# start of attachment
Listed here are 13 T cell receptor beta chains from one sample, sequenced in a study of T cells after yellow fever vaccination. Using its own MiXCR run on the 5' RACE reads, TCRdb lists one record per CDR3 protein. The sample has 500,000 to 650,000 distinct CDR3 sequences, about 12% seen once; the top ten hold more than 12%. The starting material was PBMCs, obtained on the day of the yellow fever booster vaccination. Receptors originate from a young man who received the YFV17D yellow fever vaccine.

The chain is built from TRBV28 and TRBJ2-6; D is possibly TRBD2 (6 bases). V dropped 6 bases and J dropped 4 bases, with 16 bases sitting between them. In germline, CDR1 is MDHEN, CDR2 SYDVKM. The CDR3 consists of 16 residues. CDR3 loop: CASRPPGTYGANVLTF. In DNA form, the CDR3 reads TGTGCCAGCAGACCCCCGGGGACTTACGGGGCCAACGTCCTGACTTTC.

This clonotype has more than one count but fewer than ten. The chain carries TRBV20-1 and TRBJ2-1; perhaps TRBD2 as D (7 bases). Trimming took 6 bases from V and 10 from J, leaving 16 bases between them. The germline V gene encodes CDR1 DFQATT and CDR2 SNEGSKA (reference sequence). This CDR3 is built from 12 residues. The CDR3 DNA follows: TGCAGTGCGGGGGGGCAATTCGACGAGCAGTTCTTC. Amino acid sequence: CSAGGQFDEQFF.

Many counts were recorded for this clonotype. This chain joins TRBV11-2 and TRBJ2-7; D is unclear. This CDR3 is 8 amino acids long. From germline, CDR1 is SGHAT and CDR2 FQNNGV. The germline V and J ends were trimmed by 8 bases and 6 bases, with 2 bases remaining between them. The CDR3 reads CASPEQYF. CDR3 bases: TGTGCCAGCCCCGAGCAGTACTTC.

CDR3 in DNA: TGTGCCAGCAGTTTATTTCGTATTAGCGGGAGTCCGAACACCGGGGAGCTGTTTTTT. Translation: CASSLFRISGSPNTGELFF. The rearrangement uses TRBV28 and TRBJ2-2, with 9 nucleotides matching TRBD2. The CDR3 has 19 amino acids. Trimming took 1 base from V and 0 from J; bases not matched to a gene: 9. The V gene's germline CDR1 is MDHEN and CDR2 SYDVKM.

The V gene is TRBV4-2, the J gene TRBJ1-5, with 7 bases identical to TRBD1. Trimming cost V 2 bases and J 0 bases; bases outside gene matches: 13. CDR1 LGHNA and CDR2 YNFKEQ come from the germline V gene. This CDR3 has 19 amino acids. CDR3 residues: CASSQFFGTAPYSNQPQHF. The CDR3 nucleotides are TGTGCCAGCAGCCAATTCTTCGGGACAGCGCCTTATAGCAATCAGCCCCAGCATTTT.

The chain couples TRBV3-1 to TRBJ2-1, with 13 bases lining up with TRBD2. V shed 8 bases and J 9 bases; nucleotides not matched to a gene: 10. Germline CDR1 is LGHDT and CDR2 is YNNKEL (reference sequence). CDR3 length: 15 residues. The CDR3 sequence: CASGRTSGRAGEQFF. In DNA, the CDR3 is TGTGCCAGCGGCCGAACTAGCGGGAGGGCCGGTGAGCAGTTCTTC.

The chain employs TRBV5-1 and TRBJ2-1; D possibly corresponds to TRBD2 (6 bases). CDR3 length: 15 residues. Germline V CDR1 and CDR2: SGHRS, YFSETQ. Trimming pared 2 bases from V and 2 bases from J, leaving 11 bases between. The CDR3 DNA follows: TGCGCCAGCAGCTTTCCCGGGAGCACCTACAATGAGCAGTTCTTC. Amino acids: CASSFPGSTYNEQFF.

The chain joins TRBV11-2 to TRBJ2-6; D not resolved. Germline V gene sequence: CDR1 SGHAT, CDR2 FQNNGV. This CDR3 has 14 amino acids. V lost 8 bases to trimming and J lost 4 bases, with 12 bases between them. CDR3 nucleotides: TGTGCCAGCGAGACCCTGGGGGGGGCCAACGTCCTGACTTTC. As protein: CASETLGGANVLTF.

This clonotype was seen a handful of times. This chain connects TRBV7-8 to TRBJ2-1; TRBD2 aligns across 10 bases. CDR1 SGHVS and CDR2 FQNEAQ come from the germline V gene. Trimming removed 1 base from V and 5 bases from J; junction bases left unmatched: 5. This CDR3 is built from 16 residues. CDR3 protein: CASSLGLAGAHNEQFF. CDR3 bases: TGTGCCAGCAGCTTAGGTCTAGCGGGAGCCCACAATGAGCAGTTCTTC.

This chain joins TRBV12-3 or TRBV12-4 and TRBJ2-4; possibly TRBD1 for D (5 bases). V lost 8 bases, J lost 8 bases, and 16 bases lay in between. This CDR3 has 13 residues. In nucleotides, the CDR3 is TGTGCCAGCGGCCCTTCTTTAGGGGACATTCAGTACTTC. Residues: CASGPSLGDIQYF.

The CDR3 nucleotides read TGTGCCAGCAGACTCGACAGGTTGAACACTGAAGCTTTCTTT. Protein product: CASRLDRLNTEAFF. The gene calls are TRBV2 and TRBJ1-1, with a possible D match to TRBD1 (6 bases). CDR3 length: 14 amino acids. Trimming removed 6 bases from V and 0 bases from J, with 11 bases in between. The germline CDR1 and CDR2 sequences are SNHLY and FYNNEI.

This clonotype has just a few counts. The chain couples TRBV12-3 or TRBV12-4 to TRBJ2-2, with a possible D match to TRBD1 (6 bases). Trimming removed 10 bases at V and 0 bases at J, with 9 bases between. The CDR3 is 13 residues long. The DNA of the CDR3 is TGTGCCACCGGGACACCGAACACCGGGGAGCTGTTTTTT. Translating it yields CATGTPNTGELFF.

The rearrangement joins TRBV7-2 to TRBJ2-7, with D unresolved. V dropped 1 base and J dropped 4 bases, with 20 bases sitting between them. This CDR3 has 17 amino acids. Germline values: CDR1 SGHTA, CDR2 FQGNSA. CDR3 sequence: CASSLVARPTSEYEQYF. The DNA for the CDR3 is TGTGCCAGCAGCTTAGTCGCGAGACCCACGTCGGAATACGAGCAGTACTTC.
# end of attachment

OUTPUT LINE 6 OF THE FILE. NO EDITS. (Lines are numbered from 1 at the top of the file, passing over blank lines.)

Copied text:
The V gene is TRBV4-2, the J gene TRBJ1-5, with 7 bases identical to TRBD1. Trimming cost V 2 bases and J 0 bases; bases outside gene matches: 13. CDR1 LGHNA and CDR2 YNFKEQ come from the germline V gene. This CDR3 has 19 amino acids. CDR3 residues: CASSQFFGTAPYSNQPQHF. The CDR3 nucleotides are TGTGCCAGCAGCCAATTCTTCGGGACAGCGCCTTATAGCAATCAGCCCCAGCATTTT.